Independent Signatories of
The Manifesto for Agile Software Development

We are uncovering better ways of developing software by doing it and helping others do it. Through this work we have come to value:
  • Individuals and interactions over processes and tools
  • Working software over comprehensive documentation
  • Customer collaboration over contract negotiation
  • Responding to change over following a plan

That is, while there is value in the items on the right, we value the items on the left more.

 
Click here to add your name to the list of signatories.

Signatures Received: 08 Jun to 10 Jun 2008
Mahesh Luthra (Binta): (NDS Ltd.) We are following Scrum from last 2 years in our team and it has really changed the way we develop & test our system. Along with our customers, my team is very happy by following this process, they are more enthusiastic and co-operative with each other. Through Scrum, we are not only learning the way of developing working applications, we are also learning the Art of Leaving. :-)
Ahmed Kamel.
Emil Petkov.
Paul Wolhoff: (LeasePlan Nederland NV)
Chris Oltyan: The most important bit of information I've picked up in starting 5 companies and working at 10 startups can be summed up by saying "things change, a lot, all the time". Agility and technology are like PB&J, and its the only method I've found to successfully navigate the ever changing scenery of the sector.
Sjoerd Andringa: (Nedforce) Agile is my religion - the manifesto my bible ;-)
Adrian Levinson: (Digital Business Development and Organizational Leadership)
David Davies: (http://www.aacute.co.uk) It's the way I've always worked.
Evandro Ricardo Silvestre.
Vitor Cavalcanti: (Globo.com)
Brian Fitzgerald: (ROX & Associates, LLC)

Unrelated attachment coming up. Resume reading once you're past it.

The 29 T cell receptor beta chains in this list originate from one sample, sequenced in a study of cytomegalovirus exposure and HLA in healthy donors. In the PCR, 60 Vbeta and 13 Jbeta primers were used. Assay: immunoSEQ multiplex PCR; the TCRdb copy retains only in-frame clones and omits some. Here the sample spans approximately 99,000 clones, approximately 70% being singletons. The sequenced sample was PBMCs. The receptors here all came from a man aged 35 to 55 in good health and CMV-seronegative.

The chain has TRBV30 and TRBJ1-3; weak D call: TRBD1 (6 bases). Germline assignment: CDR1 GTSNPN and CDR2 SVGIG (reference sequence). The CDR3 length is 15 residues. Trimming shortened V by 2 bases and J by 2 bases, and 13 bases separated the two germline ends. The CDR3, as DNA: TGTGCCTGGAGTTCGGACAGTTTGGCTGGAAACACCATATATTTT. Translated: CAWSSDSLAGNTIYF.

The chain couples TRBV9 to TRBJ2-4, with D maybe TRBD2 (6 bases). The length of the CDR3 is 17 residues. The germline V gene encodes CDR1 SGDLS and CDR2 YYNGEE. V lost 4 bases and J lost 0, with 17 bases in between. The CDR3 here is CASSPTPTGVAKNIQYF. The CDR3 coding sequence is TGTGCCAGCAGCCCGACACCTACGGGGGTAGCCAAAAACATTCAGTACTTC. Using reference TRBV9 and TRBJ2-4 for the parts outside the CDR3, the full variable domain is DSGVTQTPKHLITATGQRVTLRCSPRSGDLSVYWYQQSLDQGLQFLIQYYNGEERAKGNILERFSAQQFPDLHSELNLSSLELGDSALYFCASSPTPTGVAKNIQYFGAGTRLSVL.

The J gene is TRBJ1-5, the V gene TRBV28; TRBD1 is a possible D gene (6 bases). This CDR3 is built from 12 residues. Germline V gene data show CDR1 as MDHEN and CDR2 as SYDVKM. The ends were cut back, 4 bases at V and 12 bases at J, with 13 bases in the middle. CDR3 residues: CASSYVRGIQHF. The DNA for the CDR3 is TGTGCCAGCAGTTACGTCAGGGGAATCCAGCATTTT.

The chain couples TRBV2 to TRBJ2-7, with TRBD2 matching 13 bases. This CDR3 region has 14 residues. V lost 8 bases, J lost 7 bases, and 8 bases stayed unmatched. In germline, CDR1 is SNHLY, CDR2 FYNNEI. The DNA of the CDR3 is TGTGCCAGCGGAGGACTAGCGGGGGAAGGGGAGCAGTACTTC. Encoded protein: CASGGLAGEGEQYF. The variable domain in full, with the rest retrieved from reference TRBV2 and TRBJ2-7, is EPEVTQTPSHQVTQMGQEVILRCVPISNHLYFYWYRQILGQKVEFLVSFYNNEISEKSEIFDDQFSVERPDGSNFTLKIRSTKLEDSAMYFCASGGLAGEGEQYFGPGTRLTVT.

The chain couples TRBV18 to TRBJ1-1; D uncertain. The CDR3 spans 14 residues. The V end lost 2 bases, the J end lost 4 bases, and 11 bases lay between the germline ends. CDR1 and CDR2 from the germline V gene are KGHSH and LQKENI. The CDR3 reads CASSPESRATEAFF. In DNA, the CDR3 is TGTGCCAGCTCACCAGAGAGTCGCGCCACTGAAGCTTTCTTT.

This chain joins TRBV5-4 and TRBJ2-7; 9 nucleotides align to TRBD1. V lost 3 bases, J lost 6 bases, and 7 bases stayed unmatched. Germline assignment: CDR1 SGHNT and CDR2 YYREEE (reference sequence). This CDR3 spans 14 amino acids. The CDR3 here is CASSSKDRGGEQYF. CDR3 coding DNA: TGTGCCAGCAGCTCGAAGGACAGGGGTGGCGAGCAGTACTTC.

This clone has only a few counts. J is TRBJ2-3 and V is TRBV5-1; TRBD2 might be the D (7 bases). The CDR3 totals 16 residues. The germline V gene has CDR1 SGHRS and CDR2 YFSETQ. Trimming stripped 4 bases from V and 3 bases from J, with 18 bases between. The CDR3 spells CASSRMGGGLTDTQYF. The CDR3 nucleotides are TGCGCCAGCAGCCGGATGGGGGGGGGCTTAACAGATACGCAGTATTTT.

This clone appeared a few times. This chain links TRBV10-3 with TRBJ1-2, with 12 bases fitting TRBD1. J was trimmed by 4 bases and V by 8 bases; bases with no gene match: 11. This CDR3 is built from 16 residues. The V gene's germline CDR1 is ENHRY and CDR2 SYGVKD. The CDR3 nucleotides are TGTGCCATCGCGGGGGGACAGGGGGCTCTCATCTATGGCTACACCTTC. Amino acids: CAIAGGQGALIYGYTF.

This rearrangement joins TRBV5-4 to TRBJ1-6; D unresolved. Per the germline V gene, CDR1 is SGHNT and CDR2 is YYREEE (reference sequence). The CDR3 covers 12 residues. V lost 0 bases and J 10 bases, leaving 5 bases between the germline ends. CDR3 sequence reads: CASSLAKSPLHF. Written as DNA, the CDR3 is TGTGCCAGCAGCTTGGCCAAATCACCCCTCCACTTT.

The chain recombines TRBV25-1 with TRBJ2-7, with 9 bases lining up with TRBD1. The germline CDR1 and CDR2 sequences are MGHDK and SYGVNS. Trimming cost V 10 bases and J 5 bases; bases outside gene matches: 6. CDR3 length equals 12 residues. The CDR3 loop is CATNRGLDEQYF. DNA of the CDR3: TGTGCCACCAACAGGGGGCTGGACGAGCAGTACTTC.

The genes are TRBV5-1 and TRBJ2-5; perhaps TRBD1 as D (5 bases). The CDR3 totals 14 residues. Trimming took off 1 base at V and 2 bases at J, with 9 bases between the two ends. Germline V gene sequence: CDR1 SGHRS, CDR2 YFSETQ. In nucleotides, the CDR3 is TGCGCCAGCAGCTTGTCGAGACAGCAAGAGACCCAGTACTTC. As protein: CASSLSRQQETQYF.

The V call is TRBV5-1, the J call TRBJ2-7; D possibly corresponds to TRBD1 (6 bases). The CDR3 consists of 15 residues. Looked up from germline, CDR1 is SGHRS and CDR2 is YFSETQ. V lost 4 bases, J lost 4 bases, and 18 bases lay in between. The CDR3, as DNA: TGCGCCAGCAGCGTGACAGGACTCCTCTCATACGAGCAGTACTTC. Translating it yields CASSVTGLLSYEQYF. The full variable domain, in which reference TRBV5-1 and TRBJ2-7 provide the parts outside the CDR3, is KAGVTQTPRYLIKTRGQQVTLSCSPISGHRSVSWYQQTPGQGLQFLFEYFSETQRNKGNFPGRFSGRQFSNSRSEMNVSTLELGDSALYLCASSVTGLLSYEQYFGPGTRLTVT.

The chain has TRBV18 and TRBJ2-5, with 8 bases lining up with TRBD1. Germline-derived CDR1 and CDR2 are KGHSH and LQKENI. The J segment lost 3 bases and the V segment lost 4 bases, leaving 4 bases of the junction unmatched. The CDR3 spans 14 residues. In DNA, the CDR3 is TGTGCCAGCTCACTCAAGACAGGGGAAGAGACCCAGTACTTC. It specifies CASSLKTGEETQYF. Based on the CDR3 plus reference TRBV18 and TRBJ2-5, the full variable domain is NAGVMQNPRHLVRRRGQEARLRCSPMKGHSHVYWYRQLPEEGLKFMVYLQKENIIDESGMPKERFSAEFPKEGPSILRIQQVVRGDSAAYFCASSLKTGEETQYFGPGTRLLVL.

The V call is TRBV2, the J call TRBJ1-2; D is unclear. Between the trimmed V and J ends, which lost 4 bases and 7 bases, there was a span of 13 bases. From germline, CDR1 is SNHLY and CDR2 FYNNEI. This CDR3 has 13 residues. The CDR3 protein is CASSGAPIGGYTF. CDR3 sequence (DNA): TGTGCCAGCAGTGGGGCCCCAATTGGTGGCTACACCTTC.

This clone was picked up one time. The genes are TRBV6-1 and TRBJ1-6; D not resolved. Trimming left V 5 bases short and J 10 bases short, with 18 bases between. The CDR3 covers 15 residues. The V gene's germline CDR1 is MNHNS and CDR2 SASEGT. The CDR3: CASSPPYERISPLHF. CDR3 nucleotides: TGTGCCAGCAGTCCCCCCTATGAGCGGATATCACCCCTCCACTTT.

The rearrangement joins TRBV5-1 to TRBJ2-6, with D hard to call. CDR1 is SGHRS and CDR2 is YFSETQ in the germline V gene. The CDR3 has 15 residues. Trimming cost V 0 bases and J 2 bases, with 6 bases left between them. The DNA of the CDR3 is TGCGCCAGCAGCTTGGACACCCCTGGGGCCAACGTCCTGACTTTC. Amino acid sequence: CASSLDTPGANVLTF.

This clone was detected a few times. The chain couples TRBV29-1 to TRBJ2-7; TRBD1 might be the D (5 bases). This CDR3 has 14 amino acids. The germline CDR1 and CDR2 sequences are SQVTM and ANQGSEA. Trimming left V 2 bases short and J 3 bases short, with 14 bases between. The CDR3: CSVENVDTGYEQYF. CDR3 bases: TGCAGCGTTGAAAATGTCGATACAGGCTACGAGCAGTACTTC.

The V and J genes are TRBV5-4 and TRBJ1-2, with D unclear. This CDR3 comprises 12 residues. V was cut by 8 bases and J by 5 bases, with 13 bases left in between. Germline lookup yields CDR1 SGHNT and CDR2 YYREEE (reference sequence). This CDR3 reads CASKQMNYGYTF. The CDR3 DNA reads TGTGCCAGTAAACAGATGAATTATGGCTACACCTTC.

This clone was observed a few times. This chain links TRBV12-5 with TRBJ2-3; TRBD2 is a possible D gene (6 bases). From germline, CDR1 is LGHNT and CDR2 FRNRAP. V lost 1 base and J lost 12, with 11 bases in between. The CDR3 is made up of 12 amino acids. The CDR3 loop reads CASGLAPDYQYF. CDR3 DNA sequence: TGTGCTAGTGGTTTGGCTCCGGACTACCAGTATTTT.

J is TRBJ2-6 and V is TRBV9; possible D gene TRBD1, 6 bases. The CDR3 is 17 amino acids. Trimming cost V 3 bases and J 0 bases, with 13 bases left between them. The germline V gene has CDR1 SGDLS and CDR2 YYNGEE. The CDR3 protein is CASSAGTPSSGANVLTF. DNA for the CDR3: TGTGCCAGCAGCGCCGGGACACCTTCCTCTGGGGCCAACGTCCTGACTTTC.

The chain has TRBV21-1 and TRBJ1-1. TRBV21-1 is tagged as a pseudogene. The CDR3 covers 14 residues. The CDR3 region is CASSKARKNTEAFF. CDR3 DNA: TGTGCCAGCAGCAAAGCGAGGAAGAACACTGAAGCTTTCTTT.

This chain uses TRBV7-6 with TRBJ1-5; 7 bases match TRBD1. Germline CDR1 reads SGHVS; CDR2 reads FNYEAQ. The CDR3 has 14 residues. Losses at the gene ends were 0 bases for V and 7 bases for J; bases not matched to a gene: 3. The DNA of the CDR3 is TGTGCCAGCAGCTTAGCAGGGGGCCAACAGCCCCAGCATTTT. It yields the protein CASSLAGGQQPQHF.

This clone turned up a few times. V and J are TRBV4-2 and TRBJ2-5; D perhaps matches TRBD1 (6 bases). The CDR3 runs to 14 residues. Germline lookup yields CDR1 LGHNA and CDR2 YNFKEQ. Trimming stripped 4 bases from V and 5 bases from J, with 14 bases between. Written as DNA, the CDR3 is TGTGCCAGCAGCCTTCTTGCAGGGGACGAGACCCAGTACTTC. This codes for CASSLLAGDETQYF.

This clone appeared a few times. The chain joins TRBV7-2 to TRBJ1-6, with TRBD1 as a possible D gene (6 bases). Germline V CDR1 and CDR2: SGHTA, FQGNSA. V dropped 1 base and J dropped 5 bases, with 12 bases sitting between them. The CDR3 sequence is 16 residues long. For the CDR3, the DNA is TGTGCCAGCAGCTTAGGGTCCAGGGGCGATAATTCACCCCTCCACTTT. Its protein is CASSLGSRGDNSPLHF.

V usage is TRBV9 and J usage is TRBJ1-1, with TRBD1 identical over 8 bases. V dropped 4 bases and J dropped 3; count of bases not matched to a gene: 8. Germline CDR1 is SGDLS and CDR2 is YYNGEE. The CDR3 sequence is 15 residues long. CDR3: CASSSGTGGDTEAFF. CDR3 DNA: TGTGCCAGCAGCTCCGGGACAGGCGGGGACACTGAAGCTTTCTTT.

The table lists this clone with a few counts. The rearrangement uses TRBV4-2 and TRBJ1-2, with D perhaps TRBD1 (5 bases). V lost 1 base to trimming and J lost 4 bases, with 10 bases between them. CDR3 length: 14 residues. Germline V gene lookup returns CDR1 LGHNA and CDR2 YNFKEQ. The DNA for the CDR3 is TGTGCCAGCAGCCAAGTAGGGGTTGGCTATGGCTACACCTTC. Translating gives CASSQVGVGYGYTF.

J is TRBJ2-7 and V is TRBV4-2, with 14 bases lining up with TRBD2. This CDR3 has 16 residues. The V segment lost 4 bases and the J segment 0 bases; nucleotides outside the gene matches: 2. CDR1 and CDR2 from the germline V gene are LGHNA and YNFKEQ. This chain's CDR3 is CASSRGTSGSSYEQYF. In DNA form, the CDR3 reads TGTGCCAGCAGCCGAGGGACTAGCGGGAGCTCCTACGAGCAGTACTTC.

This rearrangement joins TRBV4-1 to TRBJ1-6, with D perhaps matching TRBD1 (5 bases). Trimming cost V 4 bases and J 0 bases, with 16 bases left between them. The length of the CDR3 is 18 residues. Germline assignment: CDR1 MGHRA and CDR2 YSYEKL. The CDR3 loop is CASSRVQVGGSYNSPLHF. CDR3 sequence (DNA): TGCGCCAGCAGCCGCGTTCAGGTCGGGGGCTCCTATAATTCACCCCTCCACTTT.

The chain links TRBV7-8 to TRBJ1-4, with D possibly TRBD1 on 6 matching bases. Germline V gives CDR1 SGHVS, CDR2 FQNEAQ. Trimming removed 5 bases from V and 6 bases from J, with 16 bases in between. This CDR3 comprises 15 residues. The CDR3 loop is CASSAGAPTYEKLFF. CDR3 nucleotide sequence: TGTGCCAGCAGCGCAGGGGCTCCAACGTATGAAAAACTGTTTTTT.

Vikramjit Singh: Agile is just so much common sense way of developing software. No wonder it is successful.
Bryan Jones: (Clinical Software Solutions) Short and to the point. Well said. There's nothing that beats a "win-win" scenario. It's not the Big that eat the Small; it's the Fast that eat the Slow.
Salvatore Di Fazio: Agile 4 ever
Moatasem Hatem: (IT-Blocks) Although new, I think that the agile methodology can be very helpful in the development of the SW life cycle from requirements to the customer acceptance of the product. As it mainly focuses on the customer which(I think) is considered the biggest pain in the neck you may ever have through out the process.Moreover the idea of the developers collaboration increases the performance and the speed of the production though it may affect the quality a bit.
Colart Brunton: (CM Consulting Ltd)
Tim Ellison.
Kiran.
Sergio Cabral: (IdeaValley) This is a great initiative , and intrinsic of the real world for who wanna succeed in SoftWare Development. Congratulations for the transparency.
Paolo Bettoni: (Bettoni Software) Go Agile! We have found out what the right thing to do is... let's do it! But nooooo, let's write a detailed documentation about every method and every variable name from here till the end of the world before we start implementing! (Oh, and I forgot, before writing documentation, we should carefully document how documentation should be written)
David Dreyer: (Harley-Davidson Motor Company)
Karlheinz Muenchow: (XoJom Corporation)
Richard Mellow: (Rockend Software) The only way today, to sucessfully deliver software that is not actually obsolete before it is delivered is via an Agile Melthodology. Business and technology evoloves too quickly to subscribe to any other methodology. The waterfall and spiral methodolgies that I learned in school 12 years ago have gone the way of the Dodo Bird and Windows NT 4.0. Extinct! Richard A. Mellow Software Development Manager Rockend Software Sydney, Australia
John Farden: (devagile.com) Agile is giving back the highest value to the most important success factor of software development projects: people.
Lodewyk Schuermans: Agile provides value sooner, keeps talented teams operating efficiently and motivated and reduces development project failures.
Colin Sharples: (CTG Software Ltd)
Celso Caires: (UMa) Simplify is the unique way to achieve complexity.